“The long story short around the country,” said Shahid Buttar, director of grassroots advocacy with the Electronic Frontier Foundation, “is police departments have generally procured surveillance technology absent any oversight.”

Jones would like to know more about whether the technology has been working and, if it proves successful, would like to see more urgency with getting it in Philadelphia.

“Second floor, fourth floor problems, I’m not getting into that,” said Jones, referring to the levels of City Hall featuring City Council and the Mayor’s administration. “I just want it in my neighborhood. Yesterday.”

Years behind schedule

Gunshot audio technology entered the Philadelphia news cycle last year, but it had nothing to do with what the police department started using. It had to do with ShotSpotter. Clarke and other Council members visited Camden last March and watched how the technology worked from the Camden Police Department’s Real-Time Tactical Operations and Information Center. He said he wanted a hearing quickly so a ShotSpotter pilot program could be a piece of the upcoming budget.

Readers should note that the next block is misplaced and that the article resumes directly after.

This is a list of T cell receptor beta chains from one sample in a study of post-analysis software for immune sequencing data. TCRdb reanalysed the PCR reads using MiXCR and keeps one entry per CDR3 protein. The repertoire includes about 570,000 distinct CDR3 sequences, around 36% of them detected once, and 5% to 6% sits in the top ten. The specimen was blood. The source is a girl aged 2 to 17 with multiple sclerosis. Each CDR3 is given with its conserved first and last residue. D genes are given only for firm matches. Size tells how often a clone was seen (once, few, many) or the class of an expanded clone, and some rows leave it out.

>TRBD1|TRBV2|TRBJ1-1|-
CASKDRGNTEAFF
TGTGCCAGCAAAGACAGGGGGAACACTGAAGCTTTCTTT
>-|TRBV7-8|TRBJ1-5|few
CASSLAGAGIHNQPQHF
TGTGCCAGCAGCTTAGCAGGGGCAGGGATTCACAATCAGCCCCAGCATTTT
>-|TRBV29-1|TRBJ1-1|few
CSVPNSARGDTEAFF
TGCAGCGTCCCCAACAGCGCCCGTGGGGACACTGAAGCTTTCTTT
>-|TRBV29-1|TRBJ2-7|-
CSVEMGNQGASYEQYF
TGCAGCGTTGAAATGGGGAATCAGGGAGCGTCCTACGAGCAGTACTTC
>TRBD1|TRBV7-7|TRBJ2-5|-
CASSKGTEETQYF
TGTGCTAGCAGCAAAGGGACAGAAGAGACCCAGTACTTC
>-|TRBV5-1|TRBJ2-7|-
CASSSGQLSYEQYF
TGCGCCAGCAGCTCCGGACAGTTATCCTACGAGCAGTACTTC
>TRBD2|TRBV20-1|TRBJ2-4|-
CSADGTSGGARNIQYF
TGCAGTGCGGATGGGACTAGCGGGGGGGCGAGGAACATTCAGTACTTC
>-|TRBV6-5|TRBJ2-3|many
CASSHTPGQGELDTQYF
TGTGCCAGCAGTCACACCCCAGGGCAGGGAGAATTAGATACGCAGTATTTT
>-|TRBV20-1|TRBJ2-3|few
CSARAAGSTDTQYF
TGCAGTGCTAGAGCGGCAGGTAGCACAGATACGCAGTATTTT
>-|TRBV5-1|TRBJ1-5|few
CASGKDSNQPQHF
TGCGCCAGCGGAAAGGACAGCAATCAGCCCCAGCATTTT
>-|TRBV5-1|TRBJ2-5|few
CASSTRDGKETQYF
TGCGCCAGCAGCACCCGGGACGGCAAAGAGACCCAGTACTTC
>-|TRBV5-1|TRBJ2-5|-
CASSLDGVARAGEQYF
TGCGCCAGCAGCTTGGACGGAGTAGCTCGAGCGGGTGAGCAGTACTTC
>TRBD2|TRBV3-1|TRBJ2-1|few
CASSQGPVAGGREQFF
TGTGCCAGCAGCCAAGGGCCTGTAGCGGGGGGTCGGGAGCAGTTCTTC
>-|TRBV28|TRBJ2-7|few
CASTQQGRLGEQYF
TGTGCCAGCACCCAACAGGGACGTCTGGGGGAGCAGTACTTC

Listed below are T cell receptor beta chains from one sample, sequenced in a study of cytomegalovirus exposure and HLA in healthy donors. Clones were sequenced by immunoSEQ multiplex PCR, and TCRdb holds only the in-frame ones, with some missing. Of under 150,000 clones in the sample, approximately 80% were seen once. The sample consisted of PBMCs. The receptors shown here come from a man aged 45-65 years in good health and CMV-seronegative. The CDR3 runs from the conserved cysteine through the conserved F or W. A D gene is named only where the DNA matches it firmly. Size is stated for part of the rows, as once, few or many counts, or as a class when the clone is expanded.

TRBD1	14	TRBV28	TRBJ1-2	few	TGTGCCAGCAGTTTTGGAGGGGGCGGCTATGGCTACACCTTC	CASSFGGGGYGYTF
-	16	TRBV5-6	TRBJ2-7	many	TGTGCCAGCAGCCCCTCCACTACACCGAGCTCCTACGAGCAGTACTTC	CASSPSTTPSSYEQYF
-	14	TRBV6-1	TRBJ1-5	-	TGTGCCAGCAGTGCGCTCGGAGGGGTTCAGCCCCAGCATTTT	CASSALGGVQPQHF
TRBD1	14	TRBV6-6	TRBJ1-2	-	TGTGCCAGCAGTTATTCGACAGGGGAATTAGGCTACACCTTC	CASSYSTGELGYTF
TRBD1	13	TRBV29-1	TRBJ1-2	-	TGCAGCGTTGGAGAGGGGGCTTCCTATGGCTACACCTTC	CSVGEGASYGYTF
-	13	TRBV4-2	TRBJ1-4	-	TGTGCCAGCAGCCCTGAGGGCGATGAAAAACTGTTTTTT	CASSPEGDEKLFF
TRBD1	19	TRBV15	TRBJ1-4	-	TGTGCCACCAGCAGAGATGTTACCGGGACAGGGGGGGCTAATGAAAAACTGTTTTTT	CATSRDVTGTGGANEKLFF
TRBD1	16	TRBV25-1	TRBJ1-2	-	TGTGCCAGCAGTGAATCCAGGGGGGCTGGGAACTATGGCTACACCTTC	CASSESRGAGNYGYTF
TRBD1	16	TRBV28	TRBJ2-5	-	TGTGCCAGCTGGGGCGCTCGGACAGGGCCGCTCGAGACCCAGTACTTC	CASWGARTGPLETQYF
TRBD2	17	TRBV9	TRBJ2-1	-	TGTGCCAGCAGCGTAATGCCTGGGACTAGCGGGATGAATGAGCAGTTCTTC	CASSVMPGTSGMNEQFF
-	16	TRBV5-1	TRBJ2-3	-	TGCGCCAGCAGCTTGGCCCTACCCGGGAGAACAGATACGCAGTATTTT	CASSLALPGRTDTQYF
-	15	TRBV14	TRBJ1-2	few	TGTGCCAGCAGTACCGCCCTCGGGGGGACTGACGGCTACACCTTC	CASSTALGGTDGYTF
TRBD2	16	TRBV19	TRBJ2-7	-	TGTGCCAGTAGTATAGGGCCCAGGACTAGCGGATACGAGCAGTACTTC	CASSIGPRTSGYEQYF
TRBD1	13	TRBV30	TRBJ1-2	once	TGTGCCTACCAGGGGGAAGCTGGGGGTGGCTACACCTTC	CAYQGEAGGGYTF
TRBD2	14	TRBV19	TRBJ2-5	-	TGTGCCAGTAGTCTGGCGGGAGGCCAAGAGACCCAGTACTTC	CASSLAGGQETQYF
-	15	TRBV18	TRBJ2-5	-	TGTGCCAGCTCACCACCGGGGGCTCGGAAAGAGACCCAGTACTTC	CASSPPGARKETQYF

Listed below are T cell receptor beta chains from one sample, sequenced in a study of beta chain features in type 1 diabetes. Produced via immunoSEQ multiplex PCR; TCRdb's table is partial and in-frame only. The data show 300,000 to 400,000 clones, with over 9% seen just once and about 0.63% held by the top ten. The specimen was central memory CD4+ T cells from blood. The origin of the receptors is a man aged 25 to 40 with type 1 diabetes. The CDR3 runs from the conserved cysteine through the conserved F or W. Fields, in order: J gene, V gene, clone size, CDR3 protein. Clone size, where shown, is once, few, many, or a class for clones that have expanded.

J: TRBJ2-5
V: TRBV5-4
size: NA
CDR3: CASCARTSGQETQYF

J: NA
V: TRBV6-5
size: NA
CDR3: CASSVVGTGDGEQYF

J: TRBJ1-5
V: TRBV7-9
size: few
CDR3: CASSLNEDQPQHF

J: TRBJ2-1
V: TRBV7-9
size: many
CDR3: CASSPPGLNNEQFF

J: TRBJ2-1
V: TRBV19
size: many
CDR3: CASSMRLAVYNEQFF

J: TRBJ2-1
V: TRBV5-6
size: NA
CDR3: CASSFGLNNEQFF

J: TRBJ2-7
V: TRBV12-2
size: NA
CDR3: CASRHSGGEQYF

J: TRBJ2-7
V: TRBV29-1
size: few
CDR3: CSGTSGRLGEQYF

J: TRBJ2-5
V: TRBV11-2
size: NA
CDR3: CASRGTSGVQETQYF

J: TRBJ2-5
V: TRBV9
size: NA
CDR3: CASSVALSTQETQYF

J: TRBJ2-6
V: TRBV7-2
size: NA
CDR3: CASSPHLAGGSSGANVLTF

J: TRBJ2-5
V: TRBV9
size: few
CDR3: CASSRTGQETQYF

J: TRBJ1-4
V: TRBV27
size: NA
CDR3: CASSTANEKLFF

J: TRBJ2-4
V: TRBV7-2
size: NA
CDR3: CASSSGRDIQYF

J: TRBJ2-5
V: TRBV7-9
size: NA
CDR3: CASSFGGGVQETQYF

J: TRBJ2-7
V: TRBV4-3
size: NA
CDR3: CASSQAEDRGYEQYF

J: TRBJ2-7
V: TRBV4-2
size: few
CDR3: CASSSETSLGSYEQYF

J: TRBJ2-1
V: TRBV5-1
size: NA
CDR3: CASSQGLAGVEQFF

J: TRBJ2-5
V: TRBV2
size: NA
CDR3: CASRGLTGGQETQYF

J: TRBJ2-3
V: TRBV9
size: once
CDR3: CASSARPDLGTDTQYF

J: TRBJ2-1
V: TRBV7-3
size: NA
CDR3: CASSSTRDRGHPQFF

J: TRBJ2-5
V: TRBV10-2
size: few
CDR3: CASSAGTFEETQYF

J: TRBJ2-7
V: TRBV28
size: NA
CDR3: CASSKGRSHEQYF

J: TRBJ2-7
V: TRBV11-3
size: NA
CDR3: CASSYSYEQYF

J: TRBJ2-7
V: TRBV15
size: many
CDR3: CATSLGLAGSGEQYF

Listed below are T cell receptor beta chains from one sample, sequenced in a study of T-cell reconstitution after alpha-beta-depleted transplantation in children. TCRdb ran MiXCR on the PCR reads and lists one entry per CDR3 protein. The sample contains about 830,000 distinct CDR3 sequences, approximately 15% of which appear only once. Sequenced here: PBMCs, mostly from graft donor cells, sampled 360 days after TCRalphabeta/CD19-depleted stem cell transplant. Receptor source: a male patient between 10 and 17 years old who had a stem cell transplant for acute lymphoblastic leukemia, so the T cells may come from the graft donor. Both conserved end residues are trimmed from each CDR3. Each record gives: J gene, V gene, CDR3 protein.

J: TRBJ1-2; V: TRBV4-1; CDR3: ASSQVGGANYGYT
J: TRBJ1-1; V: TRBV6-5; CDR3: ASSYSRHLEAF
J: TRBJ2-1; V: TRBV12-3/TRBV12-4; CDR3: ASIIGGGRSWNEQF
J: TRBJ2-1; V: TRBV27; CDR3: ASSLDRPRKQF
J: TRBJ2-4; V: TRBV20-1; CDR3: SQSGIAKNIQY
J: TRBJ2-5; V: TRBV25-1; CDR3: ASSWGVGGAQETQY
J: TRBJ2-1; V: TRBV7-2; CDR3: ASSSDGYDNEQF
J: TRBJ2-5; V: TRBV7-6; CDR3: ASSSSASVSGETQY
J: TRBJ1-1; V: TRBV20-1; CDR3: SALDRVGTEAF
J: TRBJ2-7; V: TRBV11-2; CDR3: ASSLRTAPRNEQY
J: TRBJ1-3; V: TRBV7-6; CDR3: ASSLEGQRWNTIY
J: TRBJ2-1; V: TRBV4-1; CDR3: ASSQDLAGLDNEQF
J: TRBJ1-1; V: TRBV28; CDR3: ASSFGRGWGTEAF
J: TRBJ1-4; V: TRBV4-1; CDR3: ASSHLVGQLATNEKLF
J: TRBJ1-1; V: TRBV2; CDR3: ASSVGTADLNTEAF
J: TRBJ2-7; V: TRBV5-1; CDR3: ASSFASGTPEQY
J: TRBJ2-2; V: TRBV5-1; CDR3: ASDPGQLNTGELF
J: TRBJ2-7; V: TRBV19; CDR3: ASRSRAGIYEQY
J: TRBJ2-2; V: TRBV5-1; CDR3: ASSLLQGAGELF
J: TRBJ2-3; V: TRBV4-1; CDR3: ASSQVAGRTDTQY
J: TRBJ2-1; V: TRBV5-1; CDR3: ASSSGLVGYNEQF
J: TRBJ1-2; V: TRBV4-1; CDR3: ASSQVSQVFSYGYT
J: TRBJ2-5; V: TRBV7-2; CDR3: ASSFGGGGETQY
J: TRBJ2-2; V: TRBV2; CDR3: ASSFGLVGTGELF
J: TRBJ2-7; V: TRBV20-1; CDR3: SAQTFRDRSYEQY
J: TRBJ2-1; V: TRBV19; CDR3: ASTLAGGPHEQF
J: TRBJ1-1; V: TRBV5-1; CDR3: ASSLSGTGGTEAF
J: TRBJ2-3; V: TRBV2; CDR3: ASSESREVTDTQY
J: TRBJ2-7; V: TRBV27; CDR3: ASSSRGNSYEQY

“We’re ready to get the checks out,” he said.

By then, a $500,000 check had already been cashed. Then police commissioner Charles Ramsey told the Inquirer the department was preparing to test a different system but didn’t identify the technology or how it worked. The police were years behind schedule.

In 2010, Senator Bob Casey and Congressmen Chaka Fattah and Bob Brady had helped secure a grant for the Philadelphia Police “to purchase a ShotSpotter Gunshot Location System (GLS) that calculates the position where a gun was fired and sends data to a central server accessible by law-enforcement agencies. This will decrease police response time, increase officer safety, and save numerous live.” The grant languished for years, and plans were reworked. Rather than get ShotSpotter, the police got SENTRI.